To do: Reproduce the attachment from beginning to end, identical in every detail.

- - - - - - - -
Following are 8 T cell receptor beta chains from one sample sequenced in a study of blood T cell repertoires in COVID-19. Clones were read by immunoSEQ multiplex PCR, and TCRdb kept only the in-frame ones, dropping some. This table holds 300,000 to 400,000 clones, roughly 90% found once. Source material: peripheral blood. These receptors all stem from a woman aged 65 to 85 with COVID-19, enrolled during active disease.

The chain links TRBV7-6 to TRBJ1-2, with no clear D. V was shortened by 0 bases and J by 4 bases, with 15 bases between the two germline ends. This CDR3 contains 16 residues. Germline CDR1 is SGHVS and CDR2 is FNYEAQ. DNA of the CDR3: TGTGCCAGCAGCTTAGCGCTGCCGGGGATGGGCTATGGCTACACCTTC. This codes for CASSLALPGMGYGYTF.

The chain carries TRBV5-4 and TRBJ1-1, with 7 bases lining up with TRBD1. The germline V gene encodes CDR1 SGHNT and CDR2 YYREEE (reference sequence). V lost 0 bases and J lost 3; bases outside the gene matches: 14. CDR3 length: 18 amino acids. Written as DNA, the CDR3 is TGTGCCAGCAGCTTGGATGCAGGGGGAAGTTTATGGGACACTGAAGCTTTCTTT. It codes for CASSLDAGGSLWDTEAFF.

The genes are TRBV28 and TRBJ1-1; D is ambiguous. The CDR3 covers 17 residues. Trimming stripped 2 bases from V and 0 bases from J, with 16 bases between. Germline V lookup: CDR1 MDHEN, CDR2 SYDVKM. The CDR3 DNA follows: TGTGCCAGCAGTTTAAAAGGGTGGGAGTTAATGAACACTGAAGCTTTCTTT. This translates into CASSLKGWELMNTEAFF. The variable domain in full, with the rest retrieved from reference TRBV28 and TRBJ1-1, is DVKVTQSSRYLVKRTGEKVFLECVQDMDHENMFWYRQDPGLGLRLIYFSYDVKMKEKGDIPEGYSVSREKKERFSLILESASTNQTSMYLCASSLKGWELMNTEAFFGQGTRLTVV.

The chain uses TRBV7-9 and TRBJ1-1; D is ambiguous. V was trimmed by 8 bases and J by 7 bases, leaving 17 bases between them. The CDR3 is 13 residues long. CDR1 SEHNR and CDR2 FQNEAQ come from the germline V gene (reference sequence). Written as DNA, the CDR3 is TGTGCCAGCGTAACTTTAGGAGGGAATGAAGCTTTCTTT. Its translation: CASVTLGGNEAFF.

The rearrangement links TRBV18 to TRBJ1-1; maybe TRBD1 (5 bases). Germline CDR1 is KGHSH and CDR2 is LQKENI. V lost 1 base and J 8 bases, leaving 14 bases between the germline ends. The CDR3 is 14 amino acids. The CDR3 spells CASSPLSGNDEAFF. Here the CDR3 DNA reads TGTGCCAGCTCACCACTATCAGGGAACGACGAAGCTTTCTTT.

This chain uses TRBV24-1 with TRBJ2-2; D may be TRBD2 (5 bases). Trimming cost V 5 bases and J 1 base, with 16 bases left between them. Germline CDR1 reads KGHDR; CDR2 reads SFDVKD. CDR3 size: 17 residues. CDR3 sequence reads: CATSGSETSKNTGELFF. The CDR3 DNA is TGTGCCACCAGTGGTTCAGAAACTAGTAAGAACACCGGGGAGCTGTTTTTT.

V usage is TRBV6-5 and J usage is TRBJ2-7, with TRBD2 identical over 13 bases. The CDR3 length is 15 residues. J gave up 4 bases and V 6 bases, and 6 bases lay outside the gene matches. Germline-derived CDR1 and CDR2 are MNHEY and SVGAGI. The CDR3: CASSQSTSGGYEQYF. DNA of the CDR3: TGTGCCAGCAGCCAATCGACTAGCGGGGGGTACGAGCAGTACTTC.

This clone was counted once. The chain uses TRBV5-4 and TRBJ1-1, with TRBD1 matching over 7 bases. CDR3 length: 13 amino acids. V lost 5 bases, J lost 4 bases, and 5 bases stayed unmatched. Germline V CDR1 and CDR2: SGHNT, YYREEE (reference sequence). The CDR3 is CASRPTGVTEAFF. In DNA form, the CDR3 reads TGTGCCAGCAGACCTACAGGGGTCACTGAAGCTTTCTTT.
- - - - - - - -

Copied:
Following are 8 T cell receptor beta chains from one sample sequenced in a study of blood T cell repertoires in COVID-19. Clones were read by immunoSEQ multiplex PCR, and TCRdb kept only the in-frame ones, dropping some. This table holds 300,000 to 400,000 clones, roughly 90% found once. Source material: peripheral blood. These receptors all stem from a woman aged 65 to 85 with COVID-19, enrolled during active disease.

The chain links TRBV7-6 to TRBJ1-2, with no clear D. V was shortened by 0 bases and J by 4 bases, with 15 bases between the two germline ends. This CDR3 contains 16 residues. Germline CDR1 is SGHVS and CDR2 is FNYEAQ. DNA of the CDR3: TGTGCCAGCAGCTTAGCGCTGCCGGGGATGGGCTATGGCTACACCTTC. This codes for CASSLALPGMGYGYTF.

The chain carries TRBV5-4 and TRBJ1-1, with 7 bases lining up with TRBD1. The germline V gene encodes CDR1 SGHNT and CDR2 YYREEE (reference sequence). V lost 0 bases and J lost 3; bases outside the gene matches: 14. CDR3 length: 18 amino acids. Written as DNA, the CDR3 is TGTGCCAGCAGCTTGGATGCAGGGGGAAGTTTATGGGACACTGAAGCTTTCTTT. It codes for CASSLDAGGSLWDTEAFF.

The genes are TRBV28 and TRBJ1-1; D is ambiguous. The CDR3 covers 17 residues. Trimming stripped 2 bases from V and 0 bases from J, with 16 bases between. Germline V lookup: CDR1 MDHEN, CDR2 SYDVKM. The CDR3 DNA follows: TGTGCCAGCAGTTTAAAAGGGTGGGAGTTAATGAACACTGAAGCTTTCTTT. This translates into CASSLKGWELMNTEAFF. The variable domain in full, with the rest retrieved from reference TRBV28 and TRBJ1-1, is DVKVTQSSRYLVKRTGEKVFLECVQDMDHENMFWYRQDPGLGLRLIYFSYDVKMKEKGDIPEGYSVSREKKERFSLILESASTNQTSMYLCASSLKGWELMNTEAFFGQGTRLTVV.

The chain uses TRBV7-9 and TRBJ1-1; D is ambiguous. V was trimmed by 8 bases and J by 7 bases, leaving 17 bases between them. The CDR3 is 13 residues long. CDR1 SEHNR and CDR2 FQNEAQ come from the germline V gene (reference sequence). Written as DNA, the CDR3 is TGTGCCAGCGTAACTTTAGGAGGGAATGAAGCTTTCTTT. Its translation: CASVTLGGNEAFF.

The rearrangement links TRBV18 to TRBJ1-1; maybe TRBD1 (5 bases). Germline CDR1 is KGHSH and CDR2 is LQKENI. V lost 1 base and J 8 bases, leaving 14 bases between the germline ends. The CDR3 is 14 amino acids. The CDR3 spells CASSPLSGNDEAFF. Here the CDR3 DNA reads TGTGCCAGCTCACCACTATCAGGGAACGACGAAGCTTTCTTT.

This chain uses TRBV24-1 with TRBJ2-2; D may be TRBD2 (5 bases). Trimming cost V 5 bases and J 1 base, with 16 bases left between them. Germline CDR1 reads KGHDR; CDR2 reads SFDVKD. CDR3 size: 17 residues. CDR3 sequence reads: CATSGSETSKNTGELFF. The CDR3 DNA is TGTGCCACCAGTGGTTCAGAAACTAGTAAGAACACCGGGGAGCTGTTTTTT.

V usage is TRBV6-5 and J usage is TRBJ2-7, with TRBD2 identical over 13 bases. The CDR3 length is 15 residues. J gave up 4 bases and V 6 bases, and 6 bases lay outside the gene matches. Germline-derived CDR1 and CDR2 are MNHEY and SVGAGI. The CDR3: CASSQSTSGGYEQYF. DNA of the CDR3: TGTGCCAGCAGCCAATCGACTAGCGGGGGGTACGAGCAGTACTTC.

This clone was counted once. The chain uses TRBV5-4 and TRBJ1-1, with TRBD1 matching over 7 bases. CDR3 length: 13 amino acids. V lost 5 bases, J lost 4 bases, and 5 bases stayed unmatched. Germline V CDR1 and CDR2: SGHNT, YYREEE (reference sequence). The CDR3 is CASRPTGVTEAFF. In DNA form, the CDR3 reads TGTGCCAGCAGACCTACAGGGGTCACTGAAGCTTTCTTT.